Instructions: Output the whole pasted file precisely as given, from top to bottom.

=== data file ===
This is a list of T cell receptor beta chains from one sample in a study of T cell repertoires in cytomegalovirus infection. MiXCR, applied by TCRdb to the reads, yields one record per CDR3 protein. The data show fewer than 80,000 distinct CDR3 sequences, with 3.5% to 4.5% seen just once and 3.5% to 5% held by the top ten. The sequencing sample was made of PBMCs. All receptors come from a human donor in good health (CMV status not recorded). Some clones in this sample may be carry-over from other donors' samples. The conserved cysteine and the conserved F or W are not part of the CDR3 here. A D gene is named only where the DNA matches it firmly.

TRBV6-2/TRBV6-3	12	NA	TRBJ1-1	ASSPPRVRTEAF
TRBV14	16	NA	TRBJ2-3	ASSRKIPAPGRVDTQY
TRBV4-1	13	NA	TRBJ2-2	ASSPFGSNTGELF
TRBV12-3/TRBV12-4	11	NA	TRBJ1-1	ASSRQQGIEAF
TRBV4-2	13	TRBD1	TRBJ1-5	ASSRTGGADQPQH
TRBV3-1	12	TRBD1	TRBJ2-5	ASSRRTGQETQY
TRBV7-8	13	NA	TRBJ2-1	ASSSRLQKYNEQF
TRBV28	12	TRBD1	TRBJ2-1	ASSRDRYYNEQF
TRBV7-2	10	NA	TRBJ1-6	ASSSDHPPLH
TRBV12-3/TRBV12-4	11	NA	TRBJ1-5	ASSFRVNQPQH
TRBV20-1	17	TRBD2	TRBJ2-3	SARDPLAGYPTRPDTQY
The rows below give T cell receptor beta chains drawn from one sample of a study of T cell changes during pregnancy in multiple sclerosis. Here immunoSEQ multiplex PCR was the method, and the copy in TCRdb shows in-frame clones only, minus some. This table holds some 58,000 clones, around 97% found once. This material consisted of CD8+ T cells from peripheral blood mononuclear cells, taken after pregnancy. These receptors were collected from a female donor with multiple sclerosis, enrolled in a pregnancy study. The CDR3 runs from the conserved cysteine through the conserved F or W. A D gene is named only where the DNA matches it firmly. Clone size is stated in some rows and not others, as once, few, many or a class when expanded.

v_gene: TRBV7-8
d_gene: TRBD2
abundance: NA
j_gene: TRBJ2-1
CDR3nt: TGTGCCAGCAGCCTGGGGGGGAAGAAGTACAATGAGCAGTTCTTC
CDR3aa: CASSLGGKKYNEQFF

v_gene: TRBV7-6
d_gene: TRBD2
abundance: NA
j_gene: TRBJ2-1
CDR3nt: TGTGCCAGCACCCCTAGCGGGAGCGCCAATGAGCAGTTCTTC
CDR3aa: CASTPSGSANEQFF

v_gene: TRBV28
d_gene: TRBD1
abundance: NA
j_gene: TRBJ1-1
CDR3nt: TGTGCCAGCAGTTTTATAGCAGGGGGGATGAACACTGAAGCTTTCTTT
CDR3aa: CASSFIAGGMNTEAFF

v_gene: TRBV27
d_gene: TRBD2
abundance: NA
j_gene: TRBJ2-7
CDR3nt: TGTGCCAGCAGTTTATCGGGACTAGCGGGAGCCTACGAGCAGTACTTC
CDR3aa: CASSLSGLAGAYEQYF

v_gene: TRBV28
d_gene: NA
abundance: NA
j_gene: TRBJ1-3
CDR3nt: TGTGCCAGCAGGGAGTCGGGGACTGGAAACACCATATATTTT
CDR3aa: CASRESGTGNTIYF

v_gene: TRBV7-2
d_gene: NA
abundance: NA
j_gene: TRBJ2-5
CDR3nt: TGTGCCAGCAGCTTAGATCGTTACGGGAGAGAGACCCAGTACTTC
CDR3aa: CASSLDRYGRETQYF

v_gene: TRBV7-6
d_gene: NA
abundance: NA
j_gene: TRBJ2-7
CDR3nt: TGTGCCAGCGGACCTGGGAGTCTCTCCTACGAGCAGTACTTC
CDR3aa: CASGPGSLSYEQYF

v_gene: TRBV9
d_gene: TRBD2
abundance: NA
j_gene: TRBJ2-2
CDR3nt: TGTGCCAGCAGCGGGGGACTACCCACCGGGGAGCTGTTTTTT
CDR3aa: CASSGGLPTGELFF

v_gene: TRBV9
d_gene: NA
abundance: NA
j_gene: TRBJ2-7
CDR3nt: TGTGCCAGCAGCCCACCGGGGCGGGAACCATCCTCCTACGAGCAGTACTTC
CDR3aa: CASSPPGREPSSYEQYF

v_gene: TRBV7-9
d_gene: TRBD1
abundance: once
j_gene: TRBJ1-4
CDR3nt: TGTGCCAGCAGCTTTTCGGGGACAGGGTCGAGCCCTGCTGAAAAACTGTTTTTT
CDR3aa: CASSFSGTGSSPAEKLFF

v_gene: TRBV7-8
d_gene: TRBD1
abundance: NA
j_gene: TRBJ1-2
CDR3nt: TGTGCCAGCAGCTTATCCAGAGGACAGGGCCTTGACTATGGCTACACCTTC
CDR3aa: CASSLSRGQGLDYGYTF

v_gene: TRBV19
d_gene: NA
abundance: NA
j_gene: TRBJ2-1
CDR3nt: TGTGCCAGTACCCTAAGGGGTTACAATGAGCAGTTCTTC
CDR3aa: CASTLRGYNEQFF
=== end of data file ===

This is a list of T cell receptor beta chains from one sample in a study of T cell repertoires in cytomegalovirus infection. MiXCR, applied by TCRdb to the reads, yields one record per CDR3 protein. The data show fewer than 80,000 distinct CDR3 sequences, with 3.5% to 4.5% seen just once and 3.5% to 5% held by the top ten. The sequencing sample was made of PBMCs. All receptors come from a human donor in good health (CMV status not recorded). Some clones in this sample may be carry-over from other donors' samples. The conserved cysteine and the conserved F or W are not part of the CDR3 here. A D gene is named only where the DNA matches it firmly.

TRBV6-2/TRBV6-3	12	NA	TRBJ1-1	ASSPPRVRTEAF
TRBV14	16	NA	TRBJ2-3	ASSRKIPAPGRVDTQY
TRBV4-1	13	NA	TRBJ2-2	ASSPFGSNTGELF
TRBV12-3/TRBV12-4	11	NA	TRBJ1-1	ASSRQQGIEAF
TRBV4-2	13	TRBD1	TRBJ1-5	ASSRTGGADQPQH
TRBV3-1	12	TRBD1	TRBJ2-5	ASSRRTGQETQY
TRBV7-8	13	NA	TRBJ2-1	ASSSRLQKYNEQF
TRBV28	12	TRBD1	TRBJ2-1	ASSRDRYYNEQF
TRBV7-2	10	NA	TRBJ1-6	ASSSDHPPLH
TRBV12-3/TRBV12-4	11	NA	TRBJ1-5	ASSFRVNQPQH
TRBV20-1	17	TRBD2	TRBJ2-3	SARDPLAGYPTRPDTQY
The rows below give T cell receptor beta chains drawn from one sample of a study of T cell changes during pregnancy in multiple sclerosis. Here immunoSEQ multiplex PCR was the method, and the copy in TCRdb shows in-frame clones only, minus some. This table holds some 58,000 clones, around 97% found once. This material consisted of CD8+ T cells from peripheral blood mononuclear cells, taken after pregnancy. These receptors were collected from a female donor with multiple sclerosis, enrolled in a pregnancy study. The CDR3 runs from the conserved cysteine through the conserved F or W. A D gene is named only where the DNA matches it firmly. Clone size is stated in some rows and not others, as once, few, many or a class when expanded.

v_gene: TRBV7-8
d_gene: TRBD2
abundance: NA
j_gene: TRBJ2-1
CDR3nt: TGTGCCAGCAGCCTGGGGGGGAAGAAGTACAATGAGCAGTTCTTC
CDR3aa: CASSLGGKKYNEQFF

v_gene: TRBV7-6
d_gene: TRBD2
abundance: NA
j_gene: TRBJ2-1
CDR3nt: TGTGCCAGCACCCCTAGCGGGAGCGCCAATGAGCAGTTCTTC
CDR3aa: CASTPSGSANEQFF

v_gene: TRBV28
d_gene: TRBD1
abundance: NA
j_gene: TRBJ1-1
CDR3nt: TGTGCCAGCAGTTTTATAGCAGGGGGGATGAACACTGAAGCTTTCTTT
CDR3aa: CASSFIAGGMNTEAFF

v_gene: TRBV27
d_gene: TRBD2
abundance: NA
j_gene: TRBJ2-7
CDR3nt: TGTGCCAGCAGTTTATCGGGACTAGCGGGAGCCTACGAGCAGTACTTC
CDR3aa: CASSLSGLAGAYEQYF

v_gene: TRBV28
d_gene: NA
abundance: NA
j_gene: TRBJ1-3
CDR3nt: TGTGCCAGCAGGGAGTCGGGGACTGGAAACACCATATATTTT
CDR3aa: CASRESGTGNTIYF

v_gene: TRBV7-2
d_gene: NA
abundance: NA
j_gene: TRBJ2-5
CDR3nt: TGTGCCAGCAGCTTAGATCGTTACGGGAGAGAGACCCAGTACTTC
CDR3aa: CASSLDRYGRETQYF

v_gene: TRBV7-6
d_gene: NA
abundance: NA
j_gene: TRBJ2-7
CDR3nt: TGTGCCAGCGGACCTGGGAGTCTCTCCTACGAGCAGTACTTC
CDR3aa: CASGPGSLSYEQYF

v_gene: TRBV9
d_gene: TRBD2
abundance: NA
j_gene: TRBJ2-2
CDR3nt: TGTGCCAGCAGCGGGGGACTACCCACCGGGGAGCTGTTTTTT
CDR3aa: CASSGGLPTGELFF

v_gene: TRBV9
d_gene: NA
abundance: NA
j_gene: TRBJ2-7
CDR3nt: TGTGCCAGCAGCCCACCGGGGCGGGAACCATCCTCCTACGAGCAGTACTTC
CDR3aa: CASSPPGREPSSYEQYF

v_gene: TRBV7-9
d_gene: TRBD1
abundance: once
j_gene: TRBJ1-4
CDR3nt: TGTGCCAGCAGCTTTTCGGGGACAGGGTCGAGCCCTGCTGAAAAACTGTTTTTT
CDR3aa: CASSFSGTGSSPAEKLFF

v_gene: TRBV7-8
d_gene: TRBD1
abundance: NA
j_gene: TRBJ1-2
CDR3nt: TGTGCCAGCAGCTTATCCAGAGGACAGGGCCTTGACTATGGCTACACCTTC
CDR3aa: CASSLSRGQGLDYGYTF

v_gene: TRBV19
d_gene: NA
abundance: NA
j_gene: TRBJ2-1
CDR3nt: TGTGCCAGTACCCTAAGGGGTTACAATGAGCAGTTCTTC
CDR3aa: CASTLRGYNEQFF